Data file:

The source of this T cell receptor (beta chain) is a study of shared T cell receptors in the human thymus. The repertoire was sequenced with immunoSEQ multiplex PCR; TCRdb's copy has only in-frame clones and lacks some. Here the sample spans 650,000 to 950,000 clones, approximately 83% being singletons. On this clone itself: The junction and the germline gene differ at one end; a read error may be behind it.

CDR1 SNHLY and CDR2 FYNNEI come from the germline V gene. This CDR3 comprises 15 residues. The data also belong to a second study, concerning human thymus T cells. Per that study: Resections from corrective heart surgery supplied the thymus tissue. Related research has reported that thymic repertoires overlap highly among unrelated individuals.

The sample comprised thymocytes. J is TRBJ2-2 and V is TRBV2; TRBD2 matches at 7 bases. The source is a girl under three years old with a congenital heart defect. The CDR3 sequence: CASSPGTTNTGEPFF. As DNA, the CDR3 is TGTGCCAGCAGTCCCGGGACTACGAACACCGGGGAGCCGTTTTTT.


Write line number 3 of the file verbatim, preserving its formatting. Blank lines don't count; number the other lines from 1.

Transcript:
The sample comprised thymocytes. J is TRBJ2-2 and V is TRBV2; TRBD2 matches at 7 bases. The source is a girl under three years old with a congenital heart defect. The CDR3 sequence: CASSPGTTNTGEPFF. As DNA, the CDR3 is TGTGCCAGCAGTCCCGGGACTACGAACACCGGGGAGCCGTTTTTT.